Person to Person: Beware Of People Trying To Hurt Your Relationships

By Judi Light Hopson, Emma H. Hopson and Ted Hagen Tribune News Service.

WWR Article Summary (Tl;dr) How many of you would classify yourselves as people pleasers? If so, you may overlook your own happiness by constantly trying to look out for others. More importantly, if you are not careful, you could be vulnerable to relationship sabatoge. As empowered women, we must remember our value. TNS

Have you ever suspected a co-worker, in-law, or adult step-child trying to rip a hole in a relationship you cherish? This person may be jealous and plotting to destroy what you've taken years to build.

If so, take needed steps to protect yourself.

Keep in mind that a relationship is a "structure" between two people. Creating that relationship was an investment of your time, talents, emotions, and perhaps, finances. Destructive people can have various agendas as to why they want to hurt what you've built.

For example, a co-worker may be jealous of your closeness with your supervisor. Or, a step-daughter may be jealous that your marriage is working with her dad, when her mom could not make it work.

Nice people can get hurt in these situations, if they don't accept what's truly going on.

"Being a decent person, I've forgiven more scoundrels than you can imagine," says a woman we'll call Anne-Marie. "While forgiveness is good, I wish I'd known how to distance myself from hurtful people a long time ago."

Anne-Marie made the mistake of moving down the street from a vengeful step-daughter. Anne-Marie's husband thought living close would heal old wounds with his daughter, now 35. We'll call the daughter Priscilla.

What's worse, Anne-Marie also worked with her stepdaughter, both of them being teachers in the local school system.

"Priscilla began a campaign to tell people I was cheating on her dad," says Anne-Marie. "She did this while my husband was in the hospital battling leukemia."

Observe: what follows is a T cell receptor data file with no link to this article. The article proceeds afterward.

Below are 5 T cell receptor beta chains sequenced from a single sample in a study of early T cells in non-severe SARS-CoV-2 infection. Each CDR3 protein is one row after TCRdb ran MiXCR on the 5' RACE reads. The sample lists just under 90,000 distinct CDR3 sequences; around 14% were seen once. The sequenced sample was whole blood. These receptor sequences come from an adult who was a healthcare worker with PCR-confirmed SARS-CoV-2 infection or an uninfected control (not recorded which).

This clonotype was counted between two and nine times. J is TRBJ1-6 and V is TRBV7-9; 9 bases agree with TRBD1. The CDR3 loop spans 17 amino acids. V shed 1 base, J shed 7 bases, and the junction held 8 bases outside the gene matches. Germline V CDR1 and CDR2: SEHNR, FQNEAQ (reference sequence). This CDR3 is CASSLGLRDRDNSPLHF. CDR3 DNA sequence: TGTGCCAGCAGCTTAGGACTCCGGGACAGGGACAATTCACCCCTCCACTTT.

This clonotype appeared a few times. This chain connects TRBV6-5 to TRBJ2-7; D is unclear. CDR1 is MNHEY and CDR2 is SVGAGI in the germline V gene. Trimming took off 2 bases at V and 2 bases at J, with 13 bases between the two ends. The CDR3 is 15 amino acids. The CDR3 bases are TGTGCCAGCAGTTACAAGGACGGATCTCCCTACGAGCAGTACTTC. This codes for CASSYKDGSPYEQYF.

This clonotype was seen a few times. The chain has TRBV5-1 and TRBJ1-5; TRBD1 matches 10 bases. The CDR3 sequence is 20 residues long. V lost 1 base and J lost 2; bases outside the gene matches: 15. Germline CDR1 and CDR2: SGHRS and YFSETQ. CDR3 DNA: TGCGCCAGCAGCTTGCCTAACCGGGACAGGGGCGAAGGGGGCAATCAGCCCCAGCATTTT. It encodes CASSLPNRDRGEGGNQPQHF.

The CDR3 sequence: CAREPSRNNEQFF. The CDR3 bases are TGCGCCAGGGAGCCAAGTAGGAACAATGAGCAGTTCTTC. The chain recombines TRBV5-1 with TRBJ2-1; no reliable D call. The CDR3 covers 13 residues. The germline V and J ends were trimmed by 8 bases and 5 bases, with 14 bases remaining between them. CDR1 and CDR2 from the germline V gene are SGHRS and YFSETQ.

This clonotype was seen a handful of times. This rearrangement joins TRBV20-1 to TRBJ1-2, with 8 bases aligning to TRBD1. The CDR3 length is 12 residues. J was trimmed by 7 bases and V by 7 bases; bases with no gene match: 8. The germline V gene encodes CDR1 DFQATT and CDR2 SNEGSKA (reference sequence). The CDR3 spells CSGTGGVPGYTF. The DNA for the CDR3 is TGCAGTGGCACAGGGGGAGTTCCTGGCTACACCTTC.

The daughter actually told people she had videoed Anne-Marie going on dates, while her father was in the hospital fighting for his life.

After about six months of this pressure, Angela finally told her husband what was going on.

"Thankfully," Anne-Marie says, "my husband told me his daughter had always had a problem with lying. He said she'd been a pathological liar for years. But, he was upset that she had gone all over the county trying to destroy my character."

If you have someone sabotaging one of your relationships, try these steps:

-Document your situation on paper. Write down your feelings, the dates, and all details you can think of. This way, you can show it to your Director of Human Resources or an attorney. After all, if someone is trying to hurt you, this is potentially libelous. You can sue the person.

-Put some physical distance between yourself and your tormentor. While this can be difficult in some situations, it's usually possible to do so. This might mean moving across town, turning off the phone at times, or eating lunch in another location. Do not let the enemy keep track of you, if at all possible.

"It's amazing how people can read character," says an attorney friend of ours. "Innocent people often feel ashamed when they are attacked, but the public is smart. Your friends and neighbors know deep down what's actually going on."

Yes, the truth is powerful and it always has a way of coming out to heal your pain. For example, the character-slaying stepdaughter of Anne-Marie's ended up divorced herself.

"Priscilla's husband got sick of living with someone so vindictive, and he left her," says Anne-Marie. "She fell into the pit she was trying to put me in. When her husband filed for divorce, he actually mailed me a hand-written note of apology. He was sorry for the trouble she had caused." ___ (Judi Light Hopson is the Executive Director of the stress management website USA Wellness Cafe, Emma Hopson is an author and a nurse educator. Ted Hagen is a family psychologist.)

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